The film follows Chiara (Swamy Rotolo), a typical and content teenager who is close to her loving family. When Chiara discovers her father is a fugitive who works for the mafia, she begins to act out in an attempt to understand her family’s ties to the mafia. Social services steps in to have her adopted by a new family far away in Urbino, which they explain is Italy’s tactic for breaking up the mafia—breaking up the family. Filmed in shaky, close-up shots, A Chiara often feels visually claustrophobic and misses out on the opportunity to use landscape shots to establish Calabria and how the region contrasts with the northern city of Urbino.
Mafia stories may be an expansive genre, but A Chiara is contemporary, fresh, and urgent. Toward the end of the film, one scene in particular excelled at highlighting the emotionally moving complexity of the story. Chiara and her cousin are driving with her father hidden in the trunk of the car. The cousin begins telling Chiara fun facts about the city of Urbino as they find a new police road block with each turn.
One of the last films I saw, C’mon C’mon (2021), engages the perspective of children as well, but from the view of an adult trying to understand and appreciate the value of how children see the world. The film follows a radio journalist, Johnny (Joaquin Phoenix), as he travels the country interviewing children about the future. While his sister takes care of her mentally-ill ex-husband, Johnny takes care of his young nephew, Jesse (Woody Norman), and learns to appreciate family, the challenges of motherhood, and talking about emotions and mental well-being.
Filmed in black and white, the camera often relishes in cityscapes from Los Angeles to New York to New Orleans. The acting feels very naturalistic and Johnny’s interviews seem strikingly real, which gives the film the feeling of being a documentary or travelogue. The black and white also makes the film feel more like a documentation, stripping shots down to light and dark contrast rather than color, forcing the attention of the camera onto the relationships and recorded stories.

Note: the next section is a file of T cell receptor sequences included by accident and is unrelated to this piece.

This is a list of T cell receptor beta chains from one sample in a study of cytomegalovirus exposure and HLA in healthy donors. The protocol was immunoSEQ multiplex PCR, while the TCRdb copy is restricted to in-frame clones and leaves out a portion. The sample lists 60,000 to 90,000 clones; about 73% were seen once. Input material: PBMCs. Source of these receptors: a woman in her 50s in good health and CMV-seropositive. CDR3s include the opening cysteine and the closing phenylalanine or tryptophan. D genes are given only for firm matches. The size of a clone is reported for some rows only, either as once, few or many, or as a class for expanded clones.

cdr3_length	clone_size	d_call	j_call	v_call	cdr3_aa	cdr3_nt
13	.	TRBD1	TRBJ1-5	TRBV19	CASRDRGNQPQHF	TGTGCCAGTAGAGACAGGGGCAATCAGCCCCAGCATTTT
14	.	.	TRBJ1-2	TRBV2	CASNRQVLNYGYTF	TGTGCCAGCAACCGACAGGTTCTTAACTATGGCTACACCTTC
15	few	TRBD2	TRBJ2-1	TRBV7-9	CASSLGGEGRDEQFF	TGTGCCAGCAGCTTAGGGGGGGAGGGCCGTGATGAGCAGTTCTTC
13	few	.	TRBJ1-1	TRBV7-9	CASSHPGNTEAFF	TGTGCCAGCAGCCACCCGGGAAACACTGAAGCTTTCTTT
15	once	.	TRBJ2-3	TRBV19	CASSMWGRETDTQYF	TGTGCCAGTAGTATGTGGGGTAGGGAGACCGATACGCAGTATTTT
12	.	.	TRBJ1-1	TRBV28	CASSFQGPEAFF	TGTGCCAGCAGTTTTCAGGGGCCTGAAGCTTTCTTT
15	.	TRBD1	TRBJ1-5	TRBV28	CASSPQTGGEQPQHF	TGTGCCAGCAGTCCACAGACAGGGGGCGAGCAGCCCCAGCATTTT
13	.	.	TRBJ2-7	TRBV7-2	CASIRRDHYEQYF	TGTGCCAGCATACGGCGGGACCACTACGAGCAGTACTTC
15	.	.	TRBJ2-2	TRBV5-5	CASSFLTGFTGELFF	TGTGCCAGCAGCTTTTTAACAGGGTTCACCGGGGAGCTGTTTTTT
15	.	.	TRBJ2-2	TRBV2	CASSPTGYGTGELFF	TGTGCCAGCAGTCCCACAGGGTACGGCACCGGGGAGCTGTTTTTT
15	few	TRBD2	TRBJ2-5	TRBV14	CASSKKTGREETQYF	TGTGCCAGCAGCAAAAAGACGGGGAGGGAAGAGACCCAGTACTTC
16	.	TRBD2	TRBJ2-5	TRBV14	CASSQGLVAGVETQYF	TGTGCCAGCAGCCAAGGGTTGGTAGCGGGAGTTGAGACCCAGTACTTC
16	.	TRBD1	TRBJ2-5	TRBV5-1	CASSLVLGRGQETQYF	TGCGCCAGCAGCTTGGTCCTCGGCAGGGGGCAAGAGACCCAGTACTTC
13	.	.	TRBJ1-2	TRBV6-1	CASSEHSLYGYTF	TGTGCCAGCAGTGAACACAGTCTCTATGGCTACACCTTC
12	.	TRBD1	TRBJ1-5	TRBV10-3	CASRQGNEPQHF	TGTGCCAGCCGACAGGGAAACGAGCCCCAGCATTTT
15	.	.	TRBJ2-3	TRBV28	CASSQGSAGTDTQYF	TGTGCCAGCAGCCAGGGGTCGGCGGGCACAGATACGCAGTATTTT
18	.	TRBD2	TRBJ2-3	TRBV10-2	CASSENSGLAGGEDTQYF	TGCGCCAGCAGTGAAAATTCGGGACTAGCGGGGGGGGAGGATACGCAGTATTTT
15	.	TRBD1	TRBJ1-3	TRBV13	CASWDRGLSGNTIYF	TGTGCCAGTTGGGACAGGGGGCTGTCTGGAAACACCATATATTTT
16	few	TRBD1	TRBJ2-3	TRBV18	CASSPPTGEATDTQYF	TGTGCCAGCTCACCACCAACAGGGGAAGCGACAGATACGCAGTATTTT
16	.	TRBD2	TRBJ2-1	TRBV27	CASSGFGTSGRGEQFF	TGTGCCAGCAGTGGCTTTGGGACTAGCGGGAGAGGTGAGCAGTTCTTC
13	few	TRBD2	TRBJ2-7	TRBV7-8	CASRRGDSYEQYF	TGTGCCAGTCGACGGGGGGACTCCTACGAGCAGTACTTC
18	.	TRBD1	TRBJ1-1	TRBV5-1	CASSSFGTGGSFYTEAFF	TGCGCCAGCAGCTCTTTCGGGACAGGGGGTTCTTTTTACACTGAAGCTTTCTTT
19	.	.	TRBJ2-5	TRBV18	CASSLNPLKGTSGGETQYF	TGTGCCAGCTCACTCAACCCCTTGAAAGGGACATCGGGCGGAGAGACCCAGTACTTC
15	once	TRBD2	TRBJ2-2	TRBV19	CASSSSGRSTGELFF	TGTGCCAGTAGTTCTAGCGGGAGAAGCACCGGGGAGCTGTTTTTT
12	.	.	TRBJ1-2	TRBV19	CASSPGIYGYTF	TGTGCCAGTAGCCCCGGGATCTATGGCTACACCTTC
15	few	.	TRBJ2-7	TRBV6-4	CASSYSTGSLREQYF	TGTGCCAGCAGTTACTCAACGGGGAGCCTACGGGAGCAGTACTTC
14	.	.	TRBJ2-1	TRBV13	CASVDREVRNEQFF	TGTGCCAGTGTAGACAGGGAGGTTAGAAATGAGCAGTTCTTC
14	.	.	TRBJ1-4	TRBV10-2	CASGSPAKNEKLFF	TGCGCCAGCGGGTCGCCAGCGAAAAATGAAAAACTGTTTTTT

By interlacing interviews with a more personal storyline, the film posits an interesting thesis on the relationship between motherhood, mental illness, and American politics. The film honors the work of mothers and ties together politics and how our children are raised, but it's also a call to action: Recognize and share the burden of emotional labor mothers experience. As Johnny learns to listen to and respect his nephew, his interviews seem less like a gimmick for a show and more like an urgent need to hear out some of our youngest citizens. C’mon C’mon is ultimately humourous, bittersweet, and moving.
The Power of the Dog (2021) begins with voice-over narration from the son (Kodi Smit-McPhee) of the widowed Rose (Kirsten Dunst) about what he believes he had to do to protect his mother in order to be a man. Writer/director Jane Campion only includes one brief voice-over in the very beginning of the film, but it’s exactly what we need to interpret the story she unfolds. The film grapples with various forms of masculinity and sexuality through the Western, a genre that typically reinforces some of America’s fascination with unhealthy ideals of what it means to be a man as well as issues of repressed sexuality. Rose’s son, husband George (Jesse Plemons), and his brother, Phil (Benedict Cumberbatch) all represent clashing ideas of what it means to be a man.